Patt Morrison for June 11, 2010

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Abby Sunderland was attempting to make history as the youngest woman to sail solo around the world when the elements simply became too much—rough seas and bad weather damaged her boat, stranding her in the Indian Ocean. Contact has been made with Abby and her rescue is imminent, but it’s a good reminder of the risk taken by search and rescue personnel at least several dozen times throughout the year, across the country, to pluck hapless hikers, skiers and adventurers from life-threatening situations. On Mt. Everest this year an expedition was forced to leave behind one hiker who was too sick to make the trek back down the mountain—he eventually died. Last year in the Grand Canyon three hikers used their GPS beacon, derisively called “yuppie 911” by many rescuers, several times for minor incidents and false alarms, forcing helicopters out to remote areas to check on their cries for help. When extreme adventurers need rescuing who should bear the financial and physical responsibilities?
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Within the ongoing war on terrorism in the Middle East, a quiet revolution of Islamic feminists is unfolding; with both men and women searching for answers to extremists who feel a woman’s role within the religion involves no educational or economic rights. Isobel Coleman highlights the quest of Islamic feminist activists for change in Paradise Beneath Her Feet: How Women are Transforming the Middle East. Coleman cites these efforts towards a more tolerant Islamic community as playing a key role in maintaining stability and decreasing extremism within Muslim countries. But can a sweeping movement for women’s rights actually end the war on terrorism? What exactly is the link between economic and political freedom for women and widespread peace and stability in the Middle East?
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No return to the moon; unmanned trips to Mars; the possibility of private companies launching government payloads on commercial rockets--what has the U.S. space program come to? The United States’ space program has always been notable, but the Obama Administration is making some major changes including shutting down the moon shuttle program, Constellation. NASA’s new direction seems to be pointing toward more research heavy and un-manned space exploration. Budget constraints have forced the scaling down of the big dreams and ambitions of NASA, but can man still make an impact in space with limited funds? What does it all mean for the space program? NASA Administrator Charles Bolden is here to discuss the new budget, research programs and the future of NASA.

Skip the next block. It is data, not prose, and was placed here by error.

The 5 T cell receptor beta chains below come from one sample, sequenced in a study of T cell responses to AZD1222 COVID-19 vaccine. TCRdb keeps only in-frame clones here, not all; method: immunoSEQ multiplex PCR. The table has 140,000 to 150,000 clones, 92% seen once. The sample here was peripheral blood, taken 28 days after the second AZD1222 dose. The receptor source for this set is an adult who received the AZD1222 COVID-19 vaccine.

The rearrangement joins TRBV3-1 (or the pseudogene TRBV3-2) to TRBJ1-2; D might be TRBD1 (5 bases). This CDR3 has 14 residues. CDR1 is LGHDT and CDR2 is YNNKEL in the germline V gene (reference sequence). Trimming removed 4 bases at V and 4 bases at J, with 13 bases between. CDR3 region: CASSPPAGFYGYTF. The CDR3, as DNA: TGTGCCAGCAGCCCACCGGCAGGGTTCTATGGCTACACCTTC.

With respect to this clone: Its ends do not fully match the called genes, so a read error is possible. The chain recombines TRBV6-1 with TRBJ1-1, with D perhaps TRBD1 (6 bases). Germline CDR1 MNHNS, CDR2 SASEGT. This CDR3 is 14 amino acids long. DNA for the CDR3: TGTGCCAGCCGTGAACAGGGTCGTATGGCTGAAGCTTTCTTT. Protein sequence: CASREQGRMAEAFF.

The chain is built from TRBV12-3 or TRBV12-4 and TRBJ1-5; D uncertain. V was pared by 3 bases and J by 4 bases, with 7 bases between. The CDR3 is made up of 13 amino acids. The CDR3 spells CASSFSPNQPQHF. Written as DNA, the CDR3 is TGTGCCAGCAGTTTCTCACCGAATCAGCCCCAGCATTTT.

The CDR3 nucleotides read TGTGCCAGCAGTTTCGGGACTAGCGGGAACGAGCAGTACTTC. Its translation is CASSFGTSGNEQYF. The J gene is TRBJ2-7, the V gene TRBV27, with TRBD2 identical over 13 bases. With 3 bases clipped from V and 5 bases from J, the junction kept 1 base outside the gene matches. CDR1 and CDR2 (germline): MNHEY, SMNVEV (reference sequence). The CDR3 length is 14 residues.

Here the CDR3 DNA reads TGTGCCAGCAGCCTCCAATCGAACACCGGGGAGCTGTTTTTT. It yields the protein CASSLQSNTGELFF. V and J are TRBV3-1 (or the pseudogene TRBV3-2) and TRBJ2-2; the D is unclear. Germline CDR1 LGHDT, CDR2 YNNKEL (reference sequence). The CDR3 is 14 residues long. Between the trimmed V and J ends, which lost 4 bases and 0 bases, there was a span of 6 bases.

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The Electronic Entertainment Expo is the mecca for all video gamers, tech geeks and electronics enthusiasts. Better known as E3, the conference kicks off on June 15th in Los Angeles and boasts major competition between electronic masterminds Sony, Microsoft and Nintendo. Though plagued by the economic downturn, gaming hardware makers hope the slew of new devices, games, and consoles will boost the $11 billion industry. Halo 3? So last year.
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President Obama has laid out an ambitious vision of a world free of nuclear weapons, and backed up his words by signing a treaty with Russia that drastically reduces the nuclear stockpiles of both countries. But there’s a lot of work to be done with rogue countries like Iran and North Korea, with American allies like Pakistan with a penchant of spreading around weapons technology, and even in our own backyard. While the President admonishes countries to cut back on destructive weapons, keep in mind that the U.S. maintains one of the largest caches of biological and chemical weapons and since 2000 has sold more than $124 billion in conventional weapons to armies around the world. Do the good deeds on arms control start at home? The Undersecretary of State for Arms Control & International Security talks to Patt about the tricky business of stemming the flow of weapons, big and small, throughout the world.
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